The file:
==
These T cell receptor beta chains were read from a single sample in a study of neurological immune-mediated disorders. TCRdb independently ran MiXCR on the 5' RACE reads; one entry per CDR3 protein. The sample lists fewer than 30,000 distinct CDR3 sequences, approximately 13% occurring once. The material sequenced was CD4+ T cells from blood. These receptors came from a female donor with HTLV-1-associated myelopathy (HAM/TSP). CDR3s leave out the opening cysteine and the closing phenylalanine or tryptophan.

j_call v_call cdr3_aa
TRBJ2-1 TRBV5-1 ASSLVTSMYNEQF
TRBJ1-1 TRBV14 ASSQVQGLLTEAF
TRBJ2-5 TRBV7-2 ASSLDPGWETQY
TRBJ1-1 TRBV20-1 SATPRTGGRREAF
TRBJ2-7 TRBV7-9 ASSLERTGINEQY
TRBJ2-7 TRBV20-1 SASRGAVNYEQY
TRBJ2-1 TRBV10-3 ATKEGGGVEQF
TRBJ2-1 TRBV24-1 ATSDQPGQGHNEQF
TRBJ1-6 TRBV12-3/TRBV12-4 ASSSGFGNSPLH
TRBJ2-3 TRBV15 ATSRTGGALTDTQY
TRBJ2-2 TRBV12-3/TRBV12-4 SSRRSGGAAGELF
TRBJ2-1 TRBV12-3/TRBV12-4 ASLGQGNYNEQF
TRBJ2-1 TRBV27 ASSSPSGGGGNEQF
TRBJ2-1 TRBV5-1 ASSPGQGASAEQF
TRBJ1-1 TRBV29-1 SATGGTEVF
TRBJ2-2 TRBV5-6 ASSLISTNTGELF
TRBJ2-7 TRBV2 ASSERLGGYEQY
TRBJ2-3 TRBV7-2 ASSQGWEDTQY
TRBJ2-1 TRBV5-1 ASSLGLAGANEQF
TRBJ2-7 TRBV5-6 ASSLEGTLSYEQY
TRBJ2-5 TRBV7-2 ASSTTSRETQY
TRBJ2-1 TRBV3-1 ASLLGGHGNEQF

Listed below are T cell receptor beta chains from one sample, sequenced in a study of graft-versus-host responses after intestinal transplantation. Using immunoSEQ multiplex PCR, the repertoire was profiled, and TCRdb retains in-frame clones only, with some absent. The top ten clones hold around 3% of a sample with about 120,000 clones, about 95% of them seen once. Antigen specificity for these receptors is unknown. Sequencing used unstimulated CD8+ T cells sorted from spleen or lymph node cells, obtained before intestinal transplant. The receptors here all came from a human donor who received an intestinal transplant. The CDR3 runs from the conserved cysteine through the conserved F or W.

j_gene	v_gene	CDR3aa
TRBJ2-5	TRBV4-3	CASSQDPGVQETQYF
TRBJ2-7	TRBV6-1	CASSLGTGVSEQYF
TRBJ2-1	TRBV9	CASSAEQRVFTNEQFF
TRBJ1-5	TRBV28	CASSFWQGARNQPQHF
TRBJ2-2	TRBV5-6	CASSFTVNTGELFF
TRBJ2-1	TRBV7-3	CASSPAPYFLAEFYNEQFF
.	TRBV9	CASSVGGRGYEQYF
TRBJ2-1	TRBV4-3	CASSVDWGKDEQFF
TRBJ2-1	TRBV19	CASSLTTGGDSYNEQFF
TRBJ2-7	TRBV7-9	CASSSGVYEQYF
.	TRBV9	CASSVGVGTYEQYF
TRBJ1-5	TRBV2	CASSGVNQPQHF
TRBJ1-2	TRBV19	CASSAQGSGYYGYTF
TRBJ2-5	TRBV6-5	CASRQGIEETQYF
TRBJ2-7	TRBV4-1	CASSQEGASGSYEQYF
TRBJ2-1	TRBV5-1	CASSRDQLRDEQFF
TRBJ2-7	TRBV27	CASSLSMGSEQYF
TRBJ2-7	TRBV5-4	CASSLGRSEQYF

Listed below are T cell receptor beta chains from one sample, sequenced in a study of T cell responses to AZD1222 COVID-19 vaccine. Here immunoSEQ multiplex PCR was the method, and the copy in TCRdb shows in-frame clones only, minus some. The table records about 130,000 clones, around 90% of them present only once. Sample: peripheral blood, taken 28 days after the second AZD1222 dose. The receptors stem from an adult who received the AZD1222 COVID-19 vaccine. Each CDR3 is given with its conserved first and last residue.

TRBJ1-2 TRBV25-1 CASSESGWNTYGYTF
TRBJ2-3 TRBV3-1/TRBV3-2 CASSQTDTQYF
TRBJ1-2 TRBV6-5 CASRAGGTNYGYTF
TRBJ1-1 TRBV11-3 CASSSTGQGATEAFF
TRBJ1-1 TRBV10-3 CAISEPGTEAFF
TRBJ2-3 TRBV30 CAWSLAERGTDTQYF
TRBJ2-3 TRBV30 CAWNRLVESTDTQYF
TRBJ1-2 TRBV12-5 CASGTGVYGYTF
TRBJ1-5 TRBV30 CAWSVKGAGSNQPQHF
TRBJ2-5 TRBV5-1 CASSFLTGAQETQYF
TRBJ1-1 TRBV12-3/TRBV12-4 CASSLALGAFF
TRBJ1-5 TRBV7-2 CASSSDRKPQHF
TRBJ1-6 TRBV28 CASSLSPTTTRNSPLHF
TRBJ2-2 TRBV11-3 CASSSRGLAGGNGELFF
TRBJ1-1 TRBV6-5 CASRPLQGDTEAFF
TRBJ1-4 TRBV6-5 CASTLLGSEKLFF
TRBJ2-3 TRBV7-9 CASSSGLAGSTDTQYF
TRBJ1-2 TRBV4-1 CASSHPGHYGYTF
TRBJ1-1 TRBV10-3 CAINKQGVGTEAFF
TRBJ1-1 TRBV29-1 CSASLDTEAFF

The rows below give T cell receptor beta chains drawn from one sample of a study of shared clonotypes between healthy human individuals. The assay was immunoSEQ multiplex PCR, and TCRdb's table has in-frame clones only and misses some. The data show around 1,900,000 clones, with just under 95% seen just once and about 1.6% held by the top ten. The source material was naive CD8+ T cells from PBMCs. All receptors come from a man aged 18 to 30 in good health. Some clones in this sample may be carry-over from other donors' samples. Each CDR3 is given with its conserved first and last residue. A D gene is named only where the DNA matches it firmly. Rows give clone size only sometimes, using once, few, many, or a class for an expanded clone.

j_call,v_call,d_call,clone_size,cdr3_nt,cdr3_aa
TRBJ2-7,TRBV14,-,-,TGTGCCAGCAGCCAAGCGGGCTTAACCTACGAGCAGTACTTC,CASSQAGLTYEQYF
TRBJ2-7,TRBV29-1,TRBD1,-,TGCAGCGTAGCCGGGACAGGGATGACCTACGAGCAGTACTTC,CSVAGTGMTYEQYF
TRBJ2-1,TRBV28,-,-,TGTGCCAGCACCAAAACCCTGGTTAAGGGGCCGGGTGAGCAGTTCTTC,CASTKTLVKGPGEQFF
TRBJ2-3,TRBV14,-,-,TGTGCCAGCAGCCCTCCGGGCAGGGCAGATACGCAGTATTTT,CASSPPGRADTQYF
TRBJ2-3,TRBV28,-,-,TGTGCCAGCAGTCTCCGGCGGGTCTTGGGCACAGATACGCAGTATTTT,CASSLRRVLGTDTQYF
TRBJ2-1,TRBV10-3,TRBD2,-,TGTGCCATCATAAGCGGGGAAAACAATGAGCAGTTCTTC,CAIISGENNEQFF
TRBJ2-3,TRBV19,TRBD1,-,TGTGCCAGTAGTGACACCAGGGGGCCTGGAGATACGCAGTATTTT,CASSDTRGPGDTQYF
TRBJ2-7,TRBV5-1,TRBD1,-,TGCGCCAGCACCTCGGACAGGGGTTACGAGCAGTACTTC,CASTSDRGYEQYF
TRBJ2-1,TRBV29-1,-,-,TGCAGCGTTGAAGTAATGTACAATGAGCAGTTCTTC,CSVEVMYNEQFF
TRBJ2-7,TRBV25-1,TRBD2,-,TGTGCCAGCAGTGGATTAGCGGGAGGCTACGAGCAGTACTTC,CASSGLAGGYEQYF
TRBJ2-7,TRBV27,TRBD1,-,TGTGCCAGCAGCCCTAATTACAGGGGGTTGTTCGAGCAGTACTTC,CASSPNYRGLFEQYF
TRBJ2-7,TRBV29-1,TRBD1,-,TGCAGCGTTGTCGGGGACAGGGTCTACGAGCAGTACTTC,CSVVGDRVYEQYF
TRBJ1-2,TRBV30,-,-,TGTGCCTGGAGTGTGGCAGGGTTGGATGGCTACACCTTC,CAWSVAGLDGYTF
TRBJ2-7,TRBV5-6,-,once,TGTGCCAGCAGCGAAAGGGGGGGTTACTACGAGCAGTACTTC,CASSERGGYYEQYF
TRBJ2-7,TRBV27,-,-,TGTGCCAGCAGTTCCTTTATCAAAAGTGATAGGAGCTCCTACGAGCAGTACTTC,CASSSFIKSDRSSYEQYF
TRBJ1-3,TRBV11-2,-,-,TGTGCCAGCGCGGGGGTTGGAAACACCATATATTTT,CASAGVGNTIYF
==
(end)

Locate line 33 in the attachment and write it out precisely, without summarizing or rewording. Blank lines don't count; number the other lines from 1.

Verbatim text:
.	TRBV9	CASSVGGRGYEQYF